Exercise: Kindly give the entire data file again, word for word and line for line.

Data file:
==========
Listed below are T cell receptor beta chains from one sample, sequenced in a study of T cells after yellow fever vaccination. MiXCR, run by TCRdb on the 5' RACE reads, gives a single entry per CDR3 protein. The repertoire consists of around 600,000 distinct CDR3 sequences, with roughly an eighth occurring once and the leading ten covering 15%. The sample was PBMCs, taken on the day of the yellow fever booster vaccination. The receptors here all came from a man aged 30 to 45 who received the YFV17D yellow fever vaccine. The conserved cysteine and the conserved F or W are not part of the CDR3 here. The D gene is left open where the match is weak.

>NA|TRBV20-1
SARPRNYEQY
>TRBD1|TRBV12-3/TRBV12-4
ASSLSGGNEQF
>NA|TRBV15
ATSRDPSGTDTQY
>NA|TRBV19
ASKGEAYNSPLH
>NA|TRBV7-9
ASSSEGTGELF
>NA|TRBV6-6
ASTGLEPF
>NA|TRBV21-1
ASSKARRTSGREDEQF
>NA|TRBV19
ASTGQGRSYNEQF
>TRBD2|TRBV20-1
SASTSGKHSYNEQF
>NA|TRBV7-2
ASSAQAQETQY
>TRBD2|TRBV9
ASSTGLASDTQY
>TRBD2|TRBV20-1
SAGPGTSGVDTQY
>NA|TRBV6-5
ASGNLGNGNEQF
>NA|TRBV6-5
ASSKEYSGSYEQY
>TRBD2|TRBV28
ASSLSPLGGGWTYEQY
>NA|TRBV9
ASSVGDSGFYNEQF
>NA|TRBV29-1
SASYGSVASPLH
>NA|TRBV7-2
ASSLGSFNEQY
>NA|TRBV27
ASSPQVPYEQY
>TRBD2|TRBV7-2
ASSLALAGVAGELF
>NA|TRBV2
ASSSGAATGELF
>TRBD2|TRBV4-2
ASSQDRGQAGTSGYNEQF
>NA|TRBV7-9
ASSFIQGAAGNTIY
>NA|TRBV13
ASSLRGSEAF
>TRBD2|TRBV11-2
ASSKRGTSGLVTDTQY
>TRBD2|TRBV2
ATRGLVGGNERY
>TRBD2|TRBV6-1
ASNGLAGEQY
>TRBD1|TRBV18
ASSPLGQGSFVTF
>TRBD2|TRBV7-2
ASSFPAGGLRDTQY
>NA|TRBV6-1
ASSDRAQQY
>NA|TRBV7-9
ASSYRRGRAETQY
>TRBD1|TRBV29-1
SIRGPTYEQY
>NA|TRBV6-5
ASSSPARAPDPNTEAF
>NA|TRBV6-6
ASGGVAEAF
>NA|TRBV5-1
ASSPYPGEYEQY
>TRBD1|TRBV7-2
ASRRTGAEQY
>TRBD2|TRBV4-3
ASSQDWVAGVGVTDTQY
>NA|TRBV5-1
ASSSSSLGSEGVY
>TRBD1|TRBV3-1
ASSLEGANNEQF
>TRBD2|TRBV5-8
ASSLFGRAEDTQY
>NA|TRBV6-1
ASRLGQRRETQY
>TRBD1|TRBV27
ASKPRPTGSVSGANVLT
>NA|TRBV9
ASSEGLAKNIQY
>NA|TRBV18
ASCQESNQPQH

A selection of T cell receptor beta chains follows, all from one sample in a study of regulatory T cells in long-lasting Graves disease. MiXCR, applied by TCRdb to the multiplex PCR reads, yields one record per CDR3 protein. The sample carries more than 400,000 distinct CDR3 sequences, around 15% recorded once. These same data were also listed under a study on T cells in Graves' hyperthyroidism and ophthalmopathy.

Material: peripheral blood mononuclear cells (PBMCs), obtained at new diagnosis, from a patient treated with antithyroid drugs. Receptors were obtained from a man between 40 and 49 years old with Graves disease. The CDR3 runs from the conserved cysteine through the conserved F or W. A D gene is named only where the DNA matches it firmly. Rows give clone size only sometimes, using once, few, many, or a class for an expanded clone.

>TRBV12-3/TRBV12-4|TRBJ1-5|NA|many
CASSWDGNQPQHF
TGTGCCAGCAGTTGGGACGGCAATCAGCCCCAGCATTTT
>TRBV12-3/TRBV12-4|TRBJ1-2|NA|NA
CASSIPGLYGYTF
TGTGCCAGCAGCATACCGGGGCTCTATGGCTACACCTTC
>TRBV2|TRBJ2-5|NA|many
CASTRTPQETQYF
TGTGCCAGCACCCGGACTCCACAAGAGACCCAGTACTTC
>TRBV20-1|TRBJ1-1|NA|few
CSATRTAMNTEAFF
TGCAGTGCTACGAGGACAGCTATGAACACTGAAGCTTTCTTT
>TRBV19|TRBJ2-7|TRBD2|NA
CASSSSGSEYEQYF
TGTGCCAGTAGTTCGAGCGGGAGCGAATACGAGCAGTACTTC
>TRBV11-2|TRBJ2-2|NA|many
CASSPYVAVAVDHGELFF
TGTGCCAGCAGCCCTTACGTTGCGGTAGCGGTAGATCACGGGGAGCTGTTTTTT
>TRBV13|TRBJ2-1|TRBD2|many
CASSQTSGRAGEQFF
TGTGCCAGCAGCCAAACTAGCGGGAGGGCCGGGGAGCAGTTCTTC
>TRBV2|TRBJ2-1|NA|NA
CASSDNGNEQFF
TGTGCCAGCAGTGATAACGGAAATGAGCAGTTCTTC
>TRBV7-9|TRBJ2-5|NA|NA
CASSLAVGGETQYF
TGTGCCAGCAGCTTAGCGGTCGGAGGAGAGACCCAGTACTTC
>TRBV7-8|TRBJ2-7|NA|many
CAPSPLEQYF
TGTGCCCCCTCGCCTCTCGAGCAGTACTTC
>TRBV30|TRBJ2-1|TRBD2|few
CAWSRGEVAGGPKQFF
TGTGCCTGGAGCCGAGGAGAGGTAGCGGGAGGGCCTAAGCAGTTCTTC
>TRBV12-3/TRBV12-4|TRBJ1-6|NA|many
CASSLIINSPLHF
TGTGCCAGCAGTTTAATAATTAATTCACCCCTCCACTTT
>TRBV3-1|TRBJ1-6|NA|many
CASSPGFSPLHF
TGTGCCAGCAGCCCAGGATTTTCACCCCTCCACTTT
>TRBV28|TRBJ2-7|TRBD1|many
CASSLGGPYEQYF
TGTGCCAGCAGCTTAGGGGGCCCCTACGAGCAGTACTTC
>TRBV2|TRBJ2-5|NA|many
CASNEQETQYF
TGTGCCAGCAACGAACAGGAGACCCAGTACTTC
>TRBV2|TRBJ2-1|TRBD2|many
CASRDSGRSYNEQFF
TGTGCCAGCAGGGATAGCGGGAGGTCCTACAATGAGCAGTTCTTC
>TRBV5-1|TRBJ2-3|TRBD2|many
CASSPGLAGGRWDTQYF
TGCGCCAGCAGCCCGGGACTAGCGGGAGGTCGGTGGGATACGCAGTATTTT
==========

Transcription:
Listed below are T cell receptor beta chains from one sample, sequenced in a study of T cells after yellow fever vaccination. MiXCR, run by TCRdb on the 5' RACE reads, gives a single entry per CDR3 protein. The repertoire consists of around 600,000 distinct CDR3 sequences, with roughly an eighth occurring once and the leading ten covering 15%. The sample was PBMCs, taken on the day of the yellow fever booster vaccination. The receptors here all came from a man aged 30 to 45 who received the YFV17D yellow fever vaccine. The conserved cysteine and the conserved F or W are not part of the CDR3 here. The D gene is left open where the match is weak.

>NA|TRBV20-1
SARPRNYEQY
>TRBD1|TRBV12-3/TRBV12-4
ASSLSGGNEQF
>NA|TRBV15
ATSRDPSGTDTQY
>NA|TRBV19
ASKGEAYNSPLH
>NA|TRBV7-9
ASSSEGTGELF
>NA|TRBV6-6
ASTGLEPF
>NA|TRBV21-1
ASSKARRTSGREDEQF
>NA|TRBV19
ASTGQGRSYNEQF
>TRBD2|TRBV20-1
SASTSGKHSYNEQF
>NA|TRBV7-2
ASSAQAQETQY
>TRBD2|TRBV9
ASSTGLASDTQY
>TRBD2|TRBV20-1
SAGPGTSGVDTQY
>NA|TRBV6-5
ASGNLGNGNEQF
>NA|TRBV6-5
ASSKEYSGSYEQY
>TRBD2|TRBV28
ASSLSPLGGGWTYEQY
>NA|TRBV9
ASSVGDSGFYNEQF
>NA|TRBV29-1
SASYGSVASPLH
>NA|TRBV7-2
ASSLGSFNEQY
>NA|TRBV27
ASSPQVPYEQY
>TRBD2|TRBV7-2
ASSLALAGVAGELF
>NA|TRBV2
ASSSGAATGELF
>TRBD2|TRBV4-2
ASSQDRGQAGTSGYNEQF
>NA|TRBV7-9
ASSFIQGAAGNTIY
>NA|TRBV13
ASSLRGSEAF
>TRBD2|TRBV11-2
ASSKRGTSGLVTDTQY
>TRBD2|TRBV2
ATRGLVGGNERY
>TRBD2|TRBV6-1
ASNGLAGEQY
>TRBD1|TRBV18
ASSPLGQGSFVTF
>TRBD2|TRBV7-2
ASSFPAGGLRDTQY
>NA|TRBV6-1
ASSDRAQQY
>NA|TRBV7-9
ASSYRRGRAETQY
>TRBD1|TRBV29-1
SIRGPTYEQY
>NA|TRBV6-5
ASSSPARAPDPNTEAF
>NA|TRBV6-6
ASGGVAEAF
>NA|TRBV5-1
ASSPYPGEYEQY
>TRBD1|TRBV7-2
ASRRTGAEQY
>TRBD2|TRBV4-3
ASSQDWVAGVGVTDTQY
>NA|TRBV5-1
ASSSSSLGSEGVY
>TRBD1|TRBV3-1
ASSLEGANNEQF
>TRBD2|TRBV5-8
ASSLFGRAEDTQY
>NA|TRBV6-1
ASRLGQRRETQY
>TRBD1|TRBV27
ASKPRPTGSVSGANVLT
>NA|TRBV9
ASSEGLAKNIQY
>NA|TRBV18
ASCQESNQPQH

A selection of T cell receptor beta chains follows, all from one sample in a study of regulatory T cells in long-lasting Graves disease. MiXCR, applied by TCRdb to the multiplex PCR reads, yields one record per CDR3 protein. The sample carries more than 400,000 distinct CDR3 sequences, around 15% recorded once. These same data were also listed under a study on T cells in Graves' hyperthyroidism and ophthalmopathy.

Material: peripheral blood mononuclear cells (PBMCs), obtained at new diagnosis, from a patient treated with antithyroid drugs. Receptors were obtained from a man between 40 and 49 years old with Graves disease. The CDR3 runs from the conserved cysteine through the conserved F or W. A D gene is named only where the DNA matches it firmly. Rows give clone size only sometimes, using once, few, many, or a class for an expanded clone.

>TRBV12-3/TRBV12-4|TRBJ1-5|NA|many
CASSWDGNQPQHF
TGTGCCAGCAGTTGGGACGGCAATCAGCCCCAGCATTTT
>TRBV12-3/TRBV12-4|TRBJ1-2|NA|NA
CASSIPGLYGYTF
TGTGCCAGCAGCATACCGGGGCTCTATGGCTACACCTTC
>TRBV2|TRBJ2-5|NA|many
CASTRTPQETQYF
TGTGCCAGCACCCGGACTCCACAAGAGACCCAGTACTTC
>TRBV20-1|TRBJ1-1|NA|few
CSATRTAMNTEAFF
TGCAGTGCTACGAGGACAGCTATGAACACTGAAGCTTTCTTT
>TRBV19|TRBJ2-7|TRBD2|NA
CASSSSGSEYEQYF
TGTGCCAGTAGTTCGAGCGGGAGCGAATACGAGCAGTACTTC
>TRBV11-2|TRBJ2-2|NA|many
CASSPYVAVAVDHGELFF
TGTGCCAGCAGCCCTTACGTTGCGGTAGCGGTAGATCACGGGGAGCTGTTTTTT
>TRBV13|TRBJ2-1|TRBD2|many
CASSQTSGRAGEQFF
TGTGCCAGCAGCCAAACTAGCGGGAGGGCCGGGGAGCAGTTCTTC
>TRBV2|TRBJ2-1|NA|NA
CASSDNGNEQFF
TGTGCCAGCAGTGATAACGGAAATGAGCAGTTCTTC
>TRBV7-9|TRBJ2-5|NA|NA
CASSLAVGGETQYF
TGTGCCAGCAGCTTAGCGGTCGGAGGAGAGACCCAGTACTTC
>TRBV7-8|TRBJ2-7|NA|many
CAPSPLEQYF
TGTGCCCCCTCGCCTCTCGAGCAGTACTTC
>TRBV30|TRBJ2-1|TRBD2|few
CAWSRGEVAGGPKQFF
TGTGCCTGGAGCCGAGGAGAGGTAGCGGGAGGGCCTAAGCAGTTCTTC
>TRBV12-3/TRBV12-4|TRBJ1-6|NA|many
CASSLIINSPLHF
TGTGCCAGCAGTTTAATAATTAATTCACCCCTCCACTTT
>TRBV3-1|TRBJ1-6|NA|many
CASSPGFSPLHF
TGTGCCAGCAGCCCAGGATTTTCACCCCTCCACTTT
>TRBV28|TRBJ2-7|TRBD1|many
CASSLGGPYEQYF
TGTGCCAGCAGCTTAGGGGGCCCCTACGAGCAGTACTTC
>TRBV2|TRBJ2-5|NA|many
CASNEQETQYF
TGTGCCAGCAACGAACAGGAGACCCAGTACTTC
>TRBV2|TRBJ2-1|TRBD2|many
CASRDSGRSYNEQFF
TGTGCCAGCAGGGATAGCGGGAGGTCCTACAATGAGCAGTTCTTC
>TRBV5-1|TRBJ2-3|TRBD2|many
CASSPGLAGGRWDTQYF
TGCGCCAGCAGCCCGGGACTAGCGGGAGGTCGGTGGGATACGCAGTATTTT